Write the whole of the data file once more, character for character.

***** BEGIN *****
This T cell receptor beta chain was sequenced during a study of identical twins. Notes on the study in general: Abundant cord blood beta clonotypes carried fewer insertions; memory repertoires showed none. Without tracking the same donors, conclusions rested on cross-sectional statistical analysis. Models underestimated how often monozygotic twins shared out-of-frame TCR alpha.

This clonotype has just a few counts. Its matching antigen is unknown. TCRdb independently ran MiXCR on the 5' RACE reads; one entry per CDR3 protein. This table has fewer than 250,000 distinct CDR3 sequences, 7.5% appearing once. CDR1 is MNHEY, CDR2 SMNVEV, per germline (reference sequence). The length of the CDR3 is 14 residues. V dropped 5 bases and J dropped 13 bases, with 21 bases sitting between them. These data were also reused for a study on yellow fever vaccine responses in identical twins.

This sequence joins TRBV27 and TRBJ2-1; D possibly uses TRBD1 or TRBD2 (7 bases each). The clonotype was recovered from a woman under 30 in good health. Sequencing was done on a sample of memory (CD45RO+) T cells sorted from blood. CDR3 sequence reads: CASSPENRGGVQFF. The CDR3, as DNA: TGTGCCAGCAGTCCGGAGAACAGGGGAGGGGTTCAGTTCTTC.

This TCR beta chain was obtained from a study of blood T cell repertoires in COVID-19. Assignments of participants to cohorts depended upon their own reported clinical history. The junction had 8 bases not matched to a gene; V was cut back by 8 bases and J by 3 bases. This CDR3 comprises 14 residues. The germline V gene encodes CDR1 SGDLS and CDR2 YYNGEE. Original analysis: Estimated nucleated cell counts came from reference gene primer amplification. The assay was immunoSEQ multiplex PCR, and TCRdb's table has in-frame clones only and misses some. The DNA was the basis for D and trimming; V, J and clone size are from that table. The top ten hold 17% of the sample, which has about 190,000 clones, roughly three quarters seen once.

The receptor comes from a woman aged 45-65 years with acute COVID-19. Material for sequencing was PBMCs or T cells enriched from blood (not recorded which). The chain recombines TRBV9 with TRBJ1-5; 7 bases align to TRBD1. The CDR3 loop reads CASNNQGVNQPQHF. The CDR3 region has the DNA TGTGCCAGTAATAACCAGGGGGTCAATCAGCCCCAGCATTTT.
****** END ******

This T cell receptor beta chain was sequenced during a study of identical twins. Notes on the study in general: Abundant cord blood beta clonotypes carried fewer insertions; memory repertoires showed none. Without tracking the same donors, conclusions rested on cross-sectional statistical analysis. Models underestimated how often monozygotic twins shared out-of-frame TCR alpha.

This clonotype has just a few counts. Its matching antigen is unknown. TCRdb independently ran MiXCR on the 5' RACE reads; one entry per CDR3 protein. This table has fewer than 250,000 distinct CDR3 sequences, 7.5% appearing once. CDR1 is MNHEY, CDR2 SMNVEV, per germline (reference sequence). The length of the CDR3 is 14 residues. V dropped 5 bases and J dropped 13 bases, with 21 bases sitting between them. These data were also reused for a study on yellow fever vaccine responses in identical twins.

This sequence joins TRBV27 and TRBJ2-1; D possibly uses TRBD1 or TRBD2 (7 bases each). The clonotype was recovered from a woman under 30 in good health. Sequencing was done on a sample of memory (CD45RO+) T cells sorted from blood. CDR3 sequence reads: CASSPENRGGVQFF. The CDR3, as DNA: TGTGCCAGCAGTCCGGAGAACAGGGGAGGGGTTCAGTTCTTC.

This TCR beta chain was obtained from a study of blood T cell repertoires in COVID-19. Assignments of participants to cohorts depended upon their own reported clinical history. The junction had 8 bases not matched to a gene; V was cut back by 8 bases and J by 3 bases. This CDR3 comprises 14 residues. The germline V gene encodes CDR1 SGDLS and CDR2 YYNGEE. Original analysis: Estimated nucleated cell counts came from reference gene primer amplification. The assay was immunoSEQ multiplex PCR, and TCRdb's table has in-frame clones only and misses some. The DNA was the basis for D and trimming; V, J and clone size are from that table. The top ten hold 17% of the sample, which has about 190,000 clones, roughly three quarters seen once.

The receptor comes from a woman aged 45-65 years with acute COVID-19. Material for sequencing was PBMCs or T cells enriched from blood (not recorded which). The chain recombines TRBV9 with TRBJ1-5; 7 bases align to TRBD1. The CDR3 loop reads CASNNQGVNQPQHF. The CDR3 region has the DNA TGTGCCAGTAATAACCAGGGGGTCAATCAGCCCCAGCATTTT.